Paulo Storani is a former captain of a Brazilian Military Police riot unit, but now works as a consultant for movies such as Tropa de élite (Elite troops), a film that shows the combat tactics used by security officers to pacify Rio de Janeiro slums. He has bought several tickets for the 2016 Olympic Games but he still does not know whether he will attend. “Until I see more from the authorities that shows me they’ll have control in the case of a terrorist threat, I will not take my family to any of the stadiums,” he explains.
Rio de Janeiro has a high rate of violent crime, but it has also been successful at organizing large events
The Brazilian government says that everything is under control, but guaranteeing safety at the Olympic Games has become its main concern. In the wake of the recent terrorist attacks in Paris, problems such as the polluted waters of Guanabara Bay, where the swimming competitions will take place, the unfinished metro system and other incomplete infrastructure have all taken a back seat.
Rio de Janeiro has a high rate of violent crime, but it has also been successful at organizing large events, including the World Cup and the 2013 papal visit. Although alarms have gone off, the government has not adjusted its strategic plan and budget for security. But no one is ruling out that possibility.
Brazilian President Dilma Rousseff approved a law on Tuesday to allow foreigners to enter the country without a visa for the duration of the Olympic Games. The measure is aimed at encouraging tourists from the United States, Japan, Australia and China, and helping to shore up the struggling economy. But some areas of the armed forces and the intelligence sector have not welcomed this news. Specialists such as Woloszyn say the law may not affect security but it has symbolic significance. “We are going in the opposite direction as the rest of the world. While most countries are increasing controls, we have decided to relax them.”
French Foreign Minister Laurent Fabius has publicly offered the support of his intelligence services to Brazilian authorities to help minimize risks, a gesture some experts interpreted as France diplomatically giving Brazil a clip round the ear. “Foreign officials are conscious of our vulnerability and it is obvious because they have offered help,” says André Luís Woloszyn, a specialist on the fight against terrorism. “It’s a way of telling us that we are not fully equipped.”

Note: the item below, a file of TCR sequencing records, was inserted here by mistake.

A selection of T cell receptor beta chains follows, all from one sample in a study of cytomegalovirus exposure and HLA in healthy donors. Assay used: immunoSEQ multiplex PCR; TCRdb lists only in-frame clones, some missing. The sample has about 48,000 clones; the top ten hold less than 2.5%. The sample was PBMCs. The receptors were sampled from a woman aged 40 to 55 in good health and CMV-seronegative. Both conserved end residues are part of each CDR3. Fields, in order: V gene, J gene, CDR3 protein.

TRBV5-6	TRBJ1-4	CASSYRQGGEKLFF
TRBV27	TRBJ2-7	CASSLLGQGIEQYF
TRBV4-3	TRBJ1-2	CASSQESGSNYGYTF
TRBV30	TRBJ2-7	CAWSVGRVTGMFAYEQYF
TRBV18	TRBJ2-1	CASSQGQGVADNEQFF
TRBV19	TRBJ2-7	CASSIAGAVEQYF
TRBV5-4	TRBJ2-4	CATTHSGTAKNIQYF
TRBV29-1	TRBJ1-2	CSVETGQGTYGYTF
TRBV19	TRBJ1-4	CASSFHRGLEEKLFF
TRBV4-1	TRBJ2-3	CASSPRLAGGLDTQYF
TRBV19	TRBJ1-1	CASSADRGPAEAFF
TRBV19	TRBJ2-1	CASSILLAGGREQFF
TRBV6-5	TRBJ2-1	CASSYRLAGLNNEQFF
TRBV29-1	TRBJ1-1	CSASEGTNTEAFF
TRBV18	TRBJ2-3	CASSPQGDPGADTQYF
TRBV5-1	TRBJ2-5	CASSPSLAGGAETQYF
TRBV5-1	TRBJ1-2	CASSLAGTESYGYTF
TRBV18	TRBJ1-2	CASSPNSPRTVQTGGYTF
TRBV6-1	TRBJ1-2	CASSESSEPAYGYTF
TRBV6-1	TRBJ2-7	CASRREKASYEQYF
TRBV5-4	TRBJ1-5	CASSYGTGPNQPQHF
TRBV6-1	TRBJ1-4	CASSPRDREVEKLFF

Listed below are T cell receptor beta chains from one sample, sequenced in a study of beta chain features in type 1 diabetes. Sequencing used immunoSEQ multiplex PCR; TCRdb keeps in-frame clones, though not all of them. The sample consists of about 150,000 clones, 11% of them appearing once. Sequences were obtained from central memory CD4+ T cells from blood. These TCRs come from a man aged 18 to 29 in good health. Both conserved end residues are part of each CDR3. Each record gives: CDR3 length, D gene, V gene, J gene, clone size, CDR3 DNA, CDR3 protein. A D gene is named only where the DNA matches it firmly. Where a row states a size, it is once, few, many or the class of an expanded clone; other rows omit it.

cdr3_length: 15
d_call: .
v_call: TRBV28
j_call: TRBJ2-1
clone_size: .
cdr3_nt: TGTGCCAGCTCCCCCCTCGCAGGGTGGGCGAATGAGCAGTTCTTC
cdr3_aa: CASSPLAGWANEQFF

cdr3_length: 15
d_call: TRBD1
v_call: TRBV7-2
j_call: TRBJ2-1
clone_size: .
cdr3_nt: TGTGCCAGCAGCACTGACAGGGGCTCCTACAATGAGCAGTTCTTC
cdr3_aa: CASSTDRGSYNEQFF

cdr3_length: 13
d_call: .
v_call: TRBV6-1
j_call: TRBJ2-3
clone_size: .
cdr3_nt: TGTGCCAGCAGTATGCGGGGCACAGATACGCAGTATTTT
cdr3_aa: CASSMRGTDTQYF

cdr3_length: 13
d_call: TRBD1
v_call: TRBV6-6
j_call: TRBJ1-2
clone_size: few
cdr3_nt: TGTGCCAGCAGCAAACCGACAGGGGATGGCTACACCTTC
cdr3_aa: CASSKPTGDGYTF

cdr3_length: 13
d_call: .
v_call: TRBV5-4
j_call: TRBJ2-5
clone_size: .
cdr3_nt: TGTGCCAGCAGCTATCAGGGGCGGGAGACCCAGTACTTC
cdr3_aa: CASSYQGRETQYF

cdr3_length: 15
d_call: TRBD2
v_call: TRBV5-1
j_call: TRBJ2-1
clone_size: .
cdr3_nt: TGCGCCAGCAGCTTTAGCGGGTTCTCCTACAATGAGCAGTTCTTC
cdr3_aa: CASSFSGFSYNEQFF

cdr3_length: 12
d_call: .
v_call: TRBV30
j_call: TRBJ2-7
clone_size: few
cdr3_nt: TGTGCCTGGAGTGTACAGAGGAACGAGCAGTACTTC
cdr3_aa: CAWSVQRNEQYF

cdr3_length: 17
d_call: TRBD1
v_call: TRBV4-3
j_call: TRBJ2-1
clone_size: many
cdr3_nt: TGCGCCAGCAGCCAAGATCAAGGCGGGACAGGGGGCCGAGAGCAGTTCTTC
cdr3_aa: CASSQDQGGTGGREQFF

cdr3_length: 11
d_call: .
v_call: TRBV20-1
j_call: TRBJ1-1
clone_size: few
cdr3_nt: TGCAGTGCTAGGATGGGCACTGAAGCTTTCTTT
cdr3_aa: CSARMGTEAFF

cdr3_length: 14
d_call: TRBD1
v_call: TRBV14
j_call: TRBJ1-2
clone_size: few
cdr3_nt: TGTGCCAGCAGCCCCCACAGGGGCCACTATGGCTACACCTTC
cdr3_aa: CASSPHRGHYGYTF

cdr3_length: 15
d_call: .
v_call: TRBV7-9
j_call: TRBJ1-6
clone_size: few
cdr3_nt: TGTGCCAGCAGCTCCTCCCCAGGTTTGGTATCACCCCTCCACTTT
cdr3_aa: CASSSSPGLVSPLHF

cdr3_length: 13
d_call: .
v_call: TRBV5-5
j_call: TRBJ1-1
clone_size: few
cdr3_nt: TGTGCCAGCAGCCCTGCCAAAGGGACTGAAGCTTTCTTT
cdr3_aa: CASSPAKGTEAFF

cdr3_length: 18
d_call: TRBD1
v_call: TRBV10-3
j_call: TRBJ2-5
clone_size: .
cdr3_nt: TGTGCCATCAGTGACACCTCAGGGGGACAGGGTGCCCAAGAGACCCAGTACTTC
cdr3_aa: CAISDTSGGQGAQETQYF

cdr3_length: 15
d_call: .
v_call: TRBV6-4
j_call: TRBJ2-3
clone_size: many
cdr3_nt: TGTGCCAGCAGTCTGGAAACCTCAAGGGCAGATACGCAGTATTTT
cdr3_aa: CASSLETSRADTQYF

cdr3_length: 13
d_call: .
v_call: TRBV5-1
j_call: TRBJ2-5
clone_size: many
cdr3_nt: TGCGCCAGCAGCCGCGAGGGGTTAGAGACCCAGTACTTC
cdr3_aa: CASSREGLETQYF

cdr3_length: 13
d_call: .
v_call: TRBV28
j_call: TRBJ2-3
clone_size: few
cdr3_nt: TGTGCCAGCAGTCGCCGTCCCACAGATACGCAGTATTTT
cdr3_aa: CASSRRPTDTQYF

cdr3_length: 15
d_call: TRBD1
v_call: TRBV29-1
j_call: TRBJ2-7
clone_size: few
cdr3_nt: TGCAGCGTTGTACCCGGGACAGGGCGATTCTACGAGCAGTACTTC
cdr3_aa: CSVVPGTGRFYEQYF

Brazil will deploy 85,000 police officers and soldiers to guarantee security at the Olympic Games, one of the biggest sports events ever held in Latin America. Since the security budget has not been made public, it is difficult to know whether the government needs to allocate more funds in light of recent terrorist attacks.
All organizations responsible for security, including police forces, the army, organizing committees, and the Justice and Defense Ministries, met on Wednesday with representatives from 78 countries. The meeting, scheduled before the Paris attacks, gave Brazil the opportunity to inform foreign delegations of its plan and relay this message: “Brazil is prepared to organize the games safely.”
Counter-terrorist strategy has always formed part of the security plan at any event, and Brazil has the support of friends such as France and the United States. Terrorism, however, is a threat that, in practice, Brazil – a country that has no counter-terror laws – has never had to face.
Although Woloszyn says a terrorist attack is a remote threat, he admits: “We have great experience organizing big events, we have officers who are prepared like those in any other country, but there is a risk factor and it’s that Brazil has no experience with this type of crime. When we look at the behavior of Islamic extremists, we can see that their actions are characterized by the selection of civilian targets in an ordinary urban environment, where there are no specific security measures, where there is no state of alert. An attack at the Games would be difficult and not at all beneficial to the Islamic State.”
Brazil is paying attention to everything, to terrorist organizations and lone wolves”
Justice Minister Eduardo Cardozo
Besides flaws in security along its 17,000-kilometer border, Brazil is also vulnerable to “lone wolves” who, inspired by radical groups, act individually. “It’s a figure security agencies around the world analyze. Brazil is paying attention to everything, to terrorist organizations and lone wolves,” Justice Minister Eduardo Cardozo says.
The minister also underscored that the lone wolf is not a common phenomenon in Brazil, though evidence shows this does not prevent radical groups from gaining support in a country far from the conflicts in the Middle East. A few months ago, a federal police operation broke up a group led by a Lebanese citizen who had illegally sent 50,000 reales abroad to allegedly fund the terrorist organization. The members of that plot lived in Sao Paulo and shared ISIS videos on their Facebook profiles.